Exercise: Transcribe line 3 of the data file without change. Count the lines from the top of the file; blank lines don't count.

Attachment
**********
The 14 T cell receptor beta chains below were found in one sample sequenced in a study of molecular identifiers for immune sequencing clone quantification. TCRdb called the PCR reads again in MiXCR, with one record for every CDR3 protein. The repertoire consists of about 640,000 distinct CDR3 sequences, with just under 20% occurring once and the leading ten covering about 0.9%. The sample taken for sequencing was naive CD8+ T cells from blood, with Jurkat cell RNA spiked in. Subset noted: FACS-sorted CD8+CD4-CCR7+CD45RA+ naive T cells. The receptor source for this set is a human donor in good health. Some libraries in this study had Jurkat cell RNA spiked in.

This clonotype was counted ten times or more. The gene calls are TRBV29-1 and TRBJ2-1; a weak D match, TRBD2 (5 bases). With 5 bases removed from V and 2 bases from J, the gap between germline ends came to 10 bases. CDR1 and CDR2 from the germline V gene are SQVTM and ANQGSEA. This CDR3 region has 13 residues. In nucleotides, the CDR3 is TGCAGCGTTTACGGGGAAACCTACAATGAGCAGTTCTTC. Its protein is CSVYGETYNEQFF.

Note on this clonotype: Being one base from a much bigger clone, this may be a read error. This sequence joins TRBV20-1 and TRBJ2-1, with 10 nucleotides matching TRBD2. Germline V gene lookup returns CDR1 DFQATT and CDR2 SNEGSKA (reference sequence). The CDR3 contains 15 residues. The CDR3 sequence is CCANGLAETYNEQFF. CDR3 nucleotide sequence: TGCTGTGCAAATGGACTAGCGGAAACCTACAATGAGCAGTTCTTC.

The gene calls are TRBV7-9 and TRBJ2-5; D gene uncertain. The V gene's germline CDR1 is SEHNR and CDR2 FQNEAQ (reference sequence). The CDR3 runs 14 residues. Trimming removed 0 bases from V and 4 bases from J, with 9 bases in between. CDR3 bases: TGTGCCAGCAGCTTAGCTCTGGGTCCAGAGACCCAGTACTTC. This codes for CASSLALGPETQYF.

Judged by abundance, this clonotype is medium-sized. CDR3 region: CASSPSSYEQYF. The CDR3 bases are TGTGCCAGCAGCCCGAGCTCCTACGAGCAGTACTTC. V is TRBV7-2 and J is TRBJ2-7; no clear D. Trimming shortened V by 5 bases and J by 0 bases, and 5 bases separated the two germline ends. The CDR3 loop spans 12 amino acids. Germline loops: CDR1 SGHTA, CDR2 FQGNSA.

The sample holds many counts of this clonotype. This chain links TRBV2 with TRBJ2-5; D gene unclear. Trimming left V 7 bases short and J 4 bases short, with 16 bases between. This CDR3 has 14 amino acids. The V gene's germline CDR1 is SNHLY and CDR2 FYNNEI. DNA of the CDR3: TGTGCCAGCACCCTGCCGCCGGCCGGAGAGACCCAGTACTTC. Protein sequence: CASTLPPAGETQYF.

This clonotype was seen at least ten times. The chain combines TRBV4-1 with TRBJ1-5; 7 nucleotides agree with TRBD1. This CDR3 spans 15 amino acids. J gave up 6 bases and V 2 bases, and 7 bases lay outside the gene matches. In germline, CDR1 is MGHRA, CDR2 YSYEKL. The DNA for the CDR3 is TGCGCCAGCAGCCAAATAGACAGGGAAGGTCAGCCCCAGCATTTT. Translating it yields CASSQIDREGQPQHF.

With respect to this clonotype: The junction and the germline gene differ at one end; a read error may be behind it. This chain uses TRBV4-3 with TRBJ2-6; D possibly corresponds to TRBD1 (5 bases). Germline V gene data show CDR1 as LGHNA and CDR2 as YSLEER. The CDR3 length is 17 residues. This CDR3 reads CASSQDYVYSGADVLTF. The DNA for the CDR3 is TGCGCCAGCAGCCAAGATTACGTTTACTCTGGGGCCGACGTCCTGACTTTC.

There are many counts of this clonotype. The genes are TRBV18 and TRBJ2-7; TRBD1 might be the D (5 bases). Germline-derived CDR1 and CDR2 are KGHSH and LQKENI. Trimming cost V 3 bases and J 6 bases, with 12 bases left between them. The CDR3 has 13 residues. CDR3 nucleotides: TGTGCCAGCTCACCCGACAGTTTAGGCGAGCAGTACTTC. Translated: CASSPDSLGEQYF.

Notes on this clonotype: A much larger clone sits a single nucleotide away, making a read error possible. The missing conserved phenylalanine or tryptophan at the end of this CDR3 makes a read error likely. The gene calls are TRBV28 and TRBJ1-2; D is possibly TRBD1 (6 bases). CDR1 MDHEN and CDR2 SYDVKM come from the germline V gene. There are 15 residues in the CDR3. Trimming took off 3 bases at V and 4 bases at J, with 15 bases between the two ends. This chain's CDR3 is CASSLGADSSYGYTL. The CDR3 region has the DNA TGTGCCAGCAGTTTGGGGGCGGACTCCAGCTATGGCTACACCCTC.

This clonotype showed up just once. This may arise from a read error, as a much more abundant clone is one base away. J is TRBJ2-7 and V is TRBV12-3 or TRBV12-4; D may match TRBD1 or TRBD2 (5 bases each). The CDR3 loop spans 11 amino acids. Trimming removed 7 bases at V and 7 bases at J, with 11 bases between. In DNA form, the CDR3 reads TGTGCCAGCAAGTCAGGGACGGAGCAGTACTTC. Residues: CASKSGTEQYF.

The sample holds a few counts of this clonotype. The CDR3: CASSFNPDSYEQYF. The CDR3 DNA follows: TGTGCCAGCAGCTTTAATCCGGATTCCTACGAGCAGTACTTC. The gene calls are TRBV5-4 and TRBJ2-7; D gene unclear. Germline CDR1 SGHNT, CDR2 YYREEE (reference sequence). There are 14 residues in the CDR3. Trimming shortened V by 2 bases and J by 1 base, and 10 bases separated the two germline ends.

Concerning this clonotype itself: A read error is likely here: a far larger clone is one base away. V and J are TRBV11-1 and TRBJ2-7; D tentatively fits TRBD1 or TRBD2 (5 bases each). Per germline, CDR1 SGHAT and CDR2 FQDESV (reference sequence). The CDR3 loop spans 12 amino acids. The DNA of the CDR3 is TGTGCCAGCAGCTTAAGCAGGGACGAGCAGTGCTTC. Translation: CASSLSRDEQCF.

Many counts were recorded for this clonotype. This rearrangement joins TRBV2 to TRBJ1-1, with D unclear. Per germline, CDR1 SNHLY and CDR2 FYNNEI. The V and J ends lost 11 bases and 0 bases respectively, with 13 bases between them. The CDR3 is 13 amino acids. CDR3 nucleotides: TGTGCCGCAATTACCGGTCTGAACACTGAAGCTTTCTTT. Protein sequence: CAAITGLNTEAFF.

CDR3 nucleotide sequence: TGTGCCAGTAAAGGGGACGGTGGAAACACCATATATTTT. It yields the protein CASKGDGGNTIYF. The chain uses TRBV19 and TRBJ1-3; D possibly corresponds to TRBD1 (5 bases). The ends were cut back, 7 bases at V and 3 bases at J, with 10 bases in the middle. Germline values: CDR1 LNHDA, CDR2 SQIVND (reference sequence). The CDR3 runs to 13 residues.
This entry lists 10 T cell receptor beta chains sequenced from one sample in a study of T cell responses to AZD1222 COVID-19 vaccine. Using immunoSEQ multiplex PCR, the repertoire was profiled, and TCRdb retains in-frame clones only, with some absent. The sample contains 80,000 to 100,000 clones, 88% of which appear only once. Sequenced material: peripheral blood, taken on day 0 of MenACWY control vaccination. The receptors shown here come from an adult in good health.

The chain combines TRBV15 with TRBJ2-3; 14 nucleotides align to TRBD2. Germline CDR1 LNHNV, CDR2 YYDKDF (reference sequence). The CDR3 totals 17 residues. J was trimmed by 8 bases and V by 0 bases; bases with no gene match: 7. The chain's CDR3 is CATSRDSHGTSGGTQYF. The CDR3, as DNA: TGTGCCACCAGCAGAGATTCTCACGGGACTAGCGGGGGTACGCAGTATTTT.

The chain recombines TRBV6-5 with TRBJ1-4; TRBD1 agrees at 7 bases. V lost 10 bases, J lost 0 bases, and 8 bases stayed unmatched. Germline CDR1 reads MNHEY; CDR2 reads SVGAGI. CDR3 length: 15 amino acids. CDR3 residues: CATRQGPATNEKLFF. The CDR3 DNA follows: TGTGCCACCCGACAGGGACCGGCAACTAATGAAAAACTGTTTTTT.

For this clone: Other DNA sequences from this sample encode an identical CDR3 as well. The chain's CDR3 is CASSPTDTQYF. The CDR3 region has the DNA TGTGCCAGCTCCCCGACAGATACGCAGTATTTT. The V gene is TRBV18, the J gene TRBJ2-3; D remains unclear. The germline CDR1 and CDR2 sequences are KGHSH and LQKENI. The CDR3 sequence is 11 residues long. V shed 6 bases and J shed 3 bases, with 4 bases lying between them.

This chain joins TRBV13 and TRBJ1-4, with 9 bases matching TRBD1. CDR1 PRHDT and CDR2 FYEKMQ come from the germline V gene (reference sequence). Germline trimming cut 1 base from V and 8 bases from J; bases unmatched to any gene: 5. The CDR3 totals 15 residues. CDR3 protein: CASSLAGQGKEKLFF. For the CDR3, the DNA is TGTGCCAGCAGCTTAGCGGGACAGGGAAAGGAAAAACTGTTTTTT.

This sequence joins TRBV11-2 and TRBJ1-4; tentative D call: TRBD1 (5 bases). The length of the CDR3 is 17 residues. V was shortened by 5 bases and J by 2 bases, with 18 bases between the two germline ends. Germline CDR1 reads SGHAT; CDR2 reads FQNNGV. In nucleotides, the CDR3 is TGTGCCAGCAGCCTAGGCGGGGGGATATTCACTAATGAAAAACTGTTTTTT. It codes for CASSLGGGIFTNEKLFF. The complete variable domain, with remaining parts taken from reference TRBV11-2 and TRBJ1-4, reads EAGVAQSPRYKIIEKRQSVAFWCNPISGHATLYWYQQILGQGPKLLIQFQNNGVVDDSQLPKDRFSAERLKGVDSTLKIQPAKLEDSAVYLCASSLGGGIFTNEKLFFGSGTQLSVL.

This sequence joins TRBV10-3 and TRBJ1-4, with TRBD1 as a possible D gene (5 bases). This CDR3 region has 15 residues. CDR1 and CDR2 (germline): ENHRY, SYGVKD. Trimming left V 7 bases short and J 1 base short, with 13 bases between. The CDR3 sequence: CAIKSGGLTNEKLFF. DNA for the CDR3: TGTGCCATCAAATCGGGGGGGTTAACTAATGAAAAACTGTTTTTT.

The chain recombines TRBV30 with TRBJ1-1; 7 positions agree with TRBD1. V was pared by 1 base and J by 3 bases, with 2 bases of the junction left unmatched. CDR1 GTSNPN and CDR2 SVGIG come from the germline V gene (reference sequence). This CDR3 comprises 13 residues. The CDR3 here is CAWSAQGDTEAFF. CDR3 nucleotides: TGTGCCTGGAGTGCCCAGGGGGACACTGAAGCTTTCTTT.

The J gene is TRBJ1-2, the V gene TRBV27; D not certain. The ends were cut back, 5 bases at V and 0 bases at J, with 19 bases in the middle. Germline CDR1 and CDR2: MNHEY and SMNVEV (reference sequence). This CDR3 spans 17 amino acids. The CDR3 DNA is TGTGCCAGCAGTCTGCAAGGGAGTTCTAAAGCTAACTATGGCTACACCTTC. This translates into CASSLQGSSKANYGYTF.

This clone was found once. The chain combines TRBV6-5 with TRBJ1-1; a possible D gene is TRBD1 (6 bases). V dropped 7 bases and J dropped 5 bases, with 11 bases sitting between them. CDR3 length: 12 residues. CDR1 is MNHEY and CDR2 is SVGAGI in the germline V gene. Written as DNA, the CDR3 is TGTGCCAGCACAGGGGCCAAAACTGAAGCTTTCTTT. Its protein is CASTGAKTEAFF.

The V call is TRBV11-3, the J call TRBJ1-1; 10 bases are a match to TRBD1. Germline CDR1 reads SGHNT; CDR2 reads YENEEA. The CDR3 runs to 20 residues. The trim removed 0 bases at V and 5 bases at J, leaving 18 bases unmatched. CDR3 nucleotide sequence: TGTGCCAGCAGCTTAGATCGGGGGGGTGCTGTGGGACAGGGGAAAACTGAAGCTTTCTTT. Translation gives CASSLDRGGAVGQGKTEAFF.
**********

Note on this clonotype: Being one base from a much bigger clone, this may be a read error. This sequence joins TRBV20-1 and TRBJ2-1, with 10 nucleotides matching TRBD2. Germline V gene lookup returns CDR1 DFQATT and CDR2 SNEGSKA (reference sequence). The CDR3 contains 15 residues. The CDR3 sequence is CCANGLAETYNEQFF. CDR3 nucleotide sequence: TGCTGTGCAAATGGACTAGCGGAAACCTACAATGAGCAGTTCTTC.